WA Legal Roundup: Division III
Ah, the love/hate relationship between insurance companies and plaintiff attorneys. Alright, let’s be honest…there is NO LOVE!
Nammathao and her 10 year old daughter were passengers in a one-car rollover accident in 1995. Nammathao was in a persistent vegetative state and her daughter was seriously injured. The driver only had a $50,000 insurance policy and that was paid. There was also a $100,000 underinsured policy through American States Insurance Company (ASIC). Mr. Greenlee took on representation of both injured parties and guardian ad litems were appointed to both.
ASIC filed an interpleader action to tender its entire policy limits ($100,000) on June 28, 2007. This is 12 years after the accident. The victims filed a counterclaim against ASIC for bad faith and requested interest on the policy limits from 1997. This is where the love shines through! ASIC filed an answer to the claim for interest alleging that the delay was the fault of attorney Greenlee AND filed a third party action against Greenlee for malpractice (even though Greenlee didn’t represent ASIC). ASIC also moved to disqualify Greenlee based on a conflict of interest (i.e., representing two victims who both had claims for a set amount).
The third party complaint was dismissed and Greenlee obtained waivers on the conflict of interest. Then ASIC filed a second motion to disqualify Greenlee based on the fact that Greenlee was a witness to the bad faith claim in that it was his actions that caused the delay in tendering the policy limits. Right back at you! The victims then moved to have ASIC’s counsel disqualified because he was a witness on their bad faith claim. The trial court granted ASIC’s motion and disqualified Greenlee.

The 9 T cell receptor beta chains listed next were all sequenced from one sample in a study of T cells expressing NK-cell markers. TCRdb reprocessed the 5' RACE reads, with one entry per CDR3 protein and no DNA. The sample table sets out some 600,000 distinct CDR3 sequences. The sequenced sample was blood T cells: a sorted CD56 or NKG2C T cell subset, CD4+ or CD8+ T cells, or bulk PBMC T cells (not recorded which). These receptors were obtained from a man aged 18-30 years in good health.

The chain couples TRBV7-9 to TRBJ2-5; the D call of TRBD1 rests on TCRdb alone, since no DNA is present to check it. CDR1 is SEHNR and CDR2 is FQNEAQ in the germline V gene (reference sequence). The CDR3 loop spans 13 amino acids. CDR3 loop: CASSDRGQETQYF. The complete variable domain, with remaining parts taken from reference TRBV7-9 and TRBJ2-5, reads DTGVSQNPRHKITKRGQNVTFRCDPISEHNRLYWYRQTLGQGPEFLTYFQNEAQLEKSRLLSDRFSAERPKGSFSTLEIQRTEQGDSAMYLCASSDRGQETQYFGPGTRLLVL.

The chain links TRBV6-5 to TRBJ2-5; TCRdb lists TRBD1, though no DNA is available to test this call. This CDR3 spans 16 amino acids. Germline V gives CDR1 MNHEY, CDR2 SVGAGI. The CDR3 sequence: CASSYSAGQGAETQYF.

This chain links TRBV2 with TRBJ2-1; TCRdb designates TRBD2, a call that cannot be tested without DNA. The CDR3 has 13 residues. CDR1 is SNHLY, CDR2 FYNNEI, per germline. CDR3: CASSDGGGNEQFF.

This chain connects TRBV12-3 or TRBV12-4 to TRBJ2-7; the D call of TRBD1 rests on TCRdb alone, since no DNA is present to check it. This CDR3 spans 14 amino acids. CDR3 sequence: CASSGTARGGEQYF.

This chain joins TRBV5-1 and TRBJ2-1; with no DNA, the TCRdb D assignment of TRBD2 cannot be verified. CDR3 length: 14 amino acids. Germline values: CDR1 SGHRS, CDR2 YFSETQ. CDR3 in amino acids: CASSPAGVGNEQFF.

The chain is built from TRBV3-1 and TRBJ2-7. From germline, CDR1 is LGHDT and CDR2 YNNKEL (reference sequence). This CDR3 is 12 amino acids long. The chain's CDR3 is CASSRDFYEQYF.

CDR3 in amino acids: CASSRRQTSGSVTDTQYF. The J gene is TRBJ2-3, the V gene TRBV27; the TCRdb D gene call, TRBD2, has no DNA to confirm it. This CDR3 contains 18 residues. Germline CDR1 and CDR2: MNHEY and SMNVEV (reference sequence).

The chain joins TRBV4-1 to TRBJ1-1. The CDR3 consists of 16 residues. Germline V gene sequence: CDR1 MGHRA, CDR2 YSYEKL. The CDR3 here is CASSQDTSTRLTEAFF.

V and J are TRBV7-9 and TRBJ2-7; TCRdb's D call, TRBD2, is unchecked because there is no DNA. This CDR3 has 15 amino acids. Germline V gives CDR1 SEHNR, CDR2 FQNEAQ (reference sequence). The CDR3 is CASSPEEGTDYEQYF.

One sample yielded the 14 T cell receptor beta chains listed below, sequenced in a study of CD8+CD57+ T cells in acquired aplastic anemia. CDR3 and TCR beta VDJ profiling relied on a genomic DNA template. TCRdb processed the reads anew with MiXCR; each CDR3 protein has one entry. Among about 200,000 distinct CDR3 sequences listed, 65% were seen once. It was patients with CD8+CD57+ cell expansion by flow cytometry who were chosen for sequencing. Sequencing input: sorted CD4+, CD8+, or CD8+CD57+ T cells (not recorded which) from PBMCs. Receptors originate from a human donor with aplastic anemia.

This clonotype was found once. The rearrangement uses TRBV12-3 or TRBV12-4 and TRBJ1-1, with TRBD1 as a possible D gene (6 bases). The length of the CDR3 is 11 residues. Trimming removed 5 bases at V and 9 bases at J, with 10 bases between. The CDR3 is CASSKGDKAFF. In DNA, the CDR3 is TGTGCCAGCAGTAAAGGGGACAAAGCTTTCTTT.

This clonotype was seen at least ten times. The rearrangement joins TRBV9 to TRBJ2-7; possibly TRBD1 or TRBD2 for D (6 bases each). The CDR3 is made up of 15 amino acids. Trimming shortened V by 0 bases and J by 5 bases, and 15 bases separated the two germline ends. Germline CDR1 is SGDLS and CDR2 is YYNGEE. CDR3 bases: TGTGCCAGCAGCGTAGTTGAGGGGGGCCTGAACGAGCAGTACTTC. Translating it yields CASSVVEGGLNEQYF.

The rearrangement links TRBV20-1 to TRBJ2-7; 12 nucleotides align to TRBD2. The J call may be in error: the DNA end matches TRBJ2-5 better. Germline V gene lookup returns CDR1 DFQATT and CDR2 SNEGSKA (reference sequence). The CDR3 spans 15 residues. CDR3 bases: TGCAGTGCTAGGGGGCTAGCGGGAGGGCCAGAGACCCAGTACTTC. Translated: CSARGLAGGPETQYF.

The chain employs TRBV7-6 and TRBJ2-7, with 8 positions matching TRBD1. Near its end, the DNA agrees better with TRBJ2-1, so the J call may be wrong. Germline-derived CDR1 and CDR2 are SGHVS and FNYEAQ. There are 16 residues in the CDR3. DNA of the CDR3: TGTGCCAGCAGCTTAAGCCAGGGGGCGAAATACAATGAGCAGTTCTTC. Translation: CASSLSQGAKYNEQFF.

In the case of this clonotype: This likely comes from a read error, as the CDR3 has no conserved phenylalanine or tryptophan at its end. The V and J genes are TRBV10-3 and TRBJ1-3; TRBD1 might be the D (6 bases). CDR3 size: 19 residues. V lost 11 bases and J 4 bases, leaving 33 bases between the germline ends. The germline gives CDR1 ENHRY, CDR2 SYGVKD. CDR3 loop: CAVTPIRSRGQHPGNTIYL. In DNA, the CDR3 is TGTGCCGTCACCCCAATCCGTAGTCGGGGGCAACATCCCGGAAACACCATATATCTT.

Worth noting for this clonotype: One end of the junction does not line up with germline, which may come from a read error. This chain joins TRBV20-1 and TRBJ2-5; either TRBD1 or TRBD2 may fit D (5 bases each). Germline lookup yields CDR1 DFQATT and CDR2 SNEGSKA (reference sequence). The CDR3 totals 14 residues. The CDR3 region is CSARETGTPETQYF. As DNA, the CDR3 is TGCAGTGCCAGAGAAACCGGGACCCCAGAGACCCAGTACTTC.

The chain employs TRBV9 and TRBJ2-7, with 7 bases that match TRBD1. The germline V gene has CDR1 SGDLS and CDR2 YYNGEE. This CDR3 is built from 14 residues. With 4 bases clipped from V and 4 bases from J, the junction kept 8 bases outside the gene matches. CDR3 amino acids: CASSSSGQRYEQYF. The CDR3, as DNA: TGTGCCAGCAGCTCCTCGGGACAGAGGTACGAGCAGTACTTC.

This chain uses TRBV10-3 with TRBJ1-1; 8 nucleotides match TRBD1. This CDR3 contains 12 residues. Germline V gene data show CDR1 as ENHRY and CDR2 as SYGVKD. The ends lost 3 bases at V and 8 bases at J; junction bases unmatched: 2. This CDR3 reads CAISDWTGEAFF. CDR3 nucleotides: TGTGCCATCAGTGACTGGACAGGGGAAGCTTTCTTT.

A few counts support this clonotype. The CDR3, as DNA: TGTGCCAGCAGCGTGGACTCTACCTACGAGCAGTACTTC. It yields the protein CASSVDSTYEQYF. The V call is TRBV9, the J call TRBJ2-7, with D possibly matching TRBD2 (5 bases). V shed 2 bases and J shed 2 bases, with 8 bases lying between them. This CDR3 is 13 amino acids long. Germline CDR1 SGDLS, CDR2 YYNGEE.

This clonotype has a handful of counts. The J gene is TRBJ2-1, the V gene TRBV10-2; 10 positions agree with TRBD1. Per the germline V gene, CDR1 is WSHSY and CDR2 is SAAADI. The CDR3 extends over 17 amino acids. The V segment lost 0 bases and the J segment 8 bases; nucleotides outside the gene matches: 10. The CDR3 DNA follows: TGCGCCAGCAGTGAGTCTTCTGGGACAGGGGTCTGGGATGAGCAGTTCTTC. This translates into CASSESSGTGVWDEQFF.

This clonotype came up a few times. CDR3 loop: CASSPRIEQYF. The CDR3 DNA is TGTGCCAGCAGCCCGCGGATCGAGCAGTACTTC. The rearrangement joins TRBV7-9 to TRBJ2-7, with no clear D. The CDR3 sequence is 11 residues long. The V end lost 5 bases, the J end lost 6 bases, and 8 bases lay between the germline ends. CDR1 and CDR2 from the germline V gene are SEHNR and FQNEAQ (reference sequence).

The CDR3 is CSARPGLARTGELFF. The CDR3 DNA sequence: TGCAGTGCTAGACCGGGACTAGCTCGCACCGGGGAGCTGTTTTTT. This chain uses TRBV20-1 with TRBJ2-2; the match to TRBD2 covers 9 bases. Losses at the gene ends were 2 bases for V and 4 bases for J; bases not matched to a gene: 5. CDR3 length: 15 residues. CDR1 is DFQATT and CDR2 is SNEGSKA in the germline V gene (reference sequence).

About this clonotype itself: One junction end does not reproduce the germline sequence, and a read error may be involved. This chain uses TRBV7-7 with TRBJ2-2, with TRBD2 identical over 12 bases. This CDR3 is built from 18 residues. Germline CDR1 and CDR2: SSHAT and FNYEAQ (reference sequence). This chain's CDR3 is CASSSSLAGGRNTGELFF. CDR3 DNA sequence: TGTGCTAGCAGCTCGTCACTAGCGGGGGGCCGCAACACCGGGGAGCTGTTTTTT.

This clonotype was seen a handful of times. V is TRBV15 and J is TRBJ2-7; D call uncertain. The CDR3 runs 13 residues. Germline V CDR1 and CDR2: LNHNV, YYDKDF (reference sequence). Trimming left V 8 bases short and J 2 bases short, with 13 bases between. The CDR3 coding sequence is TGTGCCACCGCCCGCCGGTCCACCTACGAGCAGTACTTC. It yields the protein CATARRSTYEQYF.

Greenlee sought discretionary review by the Court of Appeals and it was granted. An attorney can be removed from litigation when he or she is a necessary witness, but a court must make appropriate findings to justify that action. ASIC also claimed that Greenlee should be disqualified for not providing competent representation. CAN YOU FEEL THE LOVE YET?!
ATTORNEY AS WITNESS: The relevant parts of RPC 3.7:
(a) A lawyer shall not act as advocate at a trial in which the lawyer is likely to be a necessary witness unless: . . . . (3) disqualification of the lawyer would work substantial hardship on the client; or (4) the lawyer has been called by the opposing party and the court rules that the lawyer may continue to act as an advocate.
Division III applied analysis it used in a previous disqualification case:
A motion for disqualification must be supported by a showing that the attorney will give evidence material to the determination of the issues being litigated, that the evidence is unobtainable elsewhere, and that the testimony is or may be prejudicial to the testifying attorney's client.
Division III determined that this case did not meet these standards based on the current record. However, if Greenlee attempted to testify on behalf of his clients (at this point in time he had not been named as a witness by the victims), then the motion to disqualify could be renewed. They also found that the record was not sufficient to support the claim of incompetence. THEN THEY ALL HAD A PICNIC.